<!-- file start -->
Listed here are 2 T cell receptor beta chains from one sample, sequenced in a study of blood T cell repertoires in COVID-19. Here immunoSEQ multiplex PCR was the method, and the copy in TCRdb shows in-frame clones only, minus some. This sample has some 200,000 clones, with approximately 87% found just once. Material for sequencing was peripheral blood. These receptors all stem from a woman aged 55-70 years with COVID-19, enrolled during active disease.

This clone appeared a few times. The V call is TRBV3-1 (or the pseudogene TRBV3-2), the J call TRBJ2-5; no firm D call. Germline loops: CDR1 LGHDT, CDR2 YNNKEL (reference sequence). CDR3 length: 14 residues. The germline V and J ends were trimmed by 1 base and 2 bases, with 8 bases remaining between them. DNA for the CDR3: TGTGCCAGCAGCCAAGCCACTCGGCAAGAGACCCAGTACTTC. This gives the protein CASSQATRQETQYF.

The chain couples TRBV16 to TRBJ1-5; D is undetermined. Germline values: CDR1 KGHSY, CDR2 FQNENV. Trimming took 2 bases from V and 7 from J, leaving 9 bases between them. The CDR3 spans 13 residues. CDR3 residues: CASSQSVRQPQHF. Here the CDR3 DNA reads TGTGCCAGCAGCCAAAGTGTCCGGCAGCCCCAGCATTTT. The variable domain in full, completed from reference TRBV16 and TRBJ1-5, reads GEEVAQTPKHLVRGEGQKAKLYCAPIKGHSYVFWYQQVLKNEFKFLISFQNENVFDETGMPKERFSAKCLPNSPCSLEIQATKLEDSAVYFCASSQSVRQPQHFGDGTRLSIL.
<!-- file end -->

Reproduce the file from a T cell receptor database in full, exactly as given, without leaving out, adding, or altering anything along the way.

Listed here are 2 T cell receptor beta chains from one sample, sequenced in a study of blood T cell repertoires in COVID-19. Here immunoSEQ multiplex PCR was the method, and the copy in TCRdb shows in-frame clones only, minus some. This sample has some 200,000 clones, with approximately 87% found just once. Material for sequencing was peripheral blood. These receptors all stem from a woman aged 55-70 years with COVID-19, enrolled during active disease.

This clone appeared a few times. The V call is TRBV3-1 (or the pseudogene TRBV3-2), the J call TRBJ2-5; no firm D call. Germline loops: CDR1 LGHDT, CDR2 YNNKEL (reference sequence). CDR3 length: 14 residues. The germline V and J ends were trimmed by 1 base and 2 bases, with 8 bases remaining between them. DNA for the CDR3: TGTGCCAGCAGCCAAGCCACTCGGCAAGAGACCCAGTACTTC. This gives the protein CASSQATRQETQYF.

The chain couples TRBV16 to TRBJ1-5; D is undetermined. Germline values: CDR1 KGHSY, CDR2 FQNENV. Trimming took 2 bases from V and 7 from J, leaving 9 bases between them. The CDR3 spans 13 residues. CDR3 residues: CASSQSVRQPQHF. Here the CDR3 DNA reads TGTGCCAGCAGCCAAAGTGTCCGGCAGCCCCAGCATTTT. The variable domain in full, completed from reference TRBV16 and TRBJ1-5, reads GEEVAQTPKHLVRGEGQKAKLYCAPIKGHSYVFWYQQVLKNEFKFLISFQNENVFDETGMPKERFSAKCLPNSPCSLEIQATKLEDSAVYFCASSQSVRQPQHFGDGTRLSIL.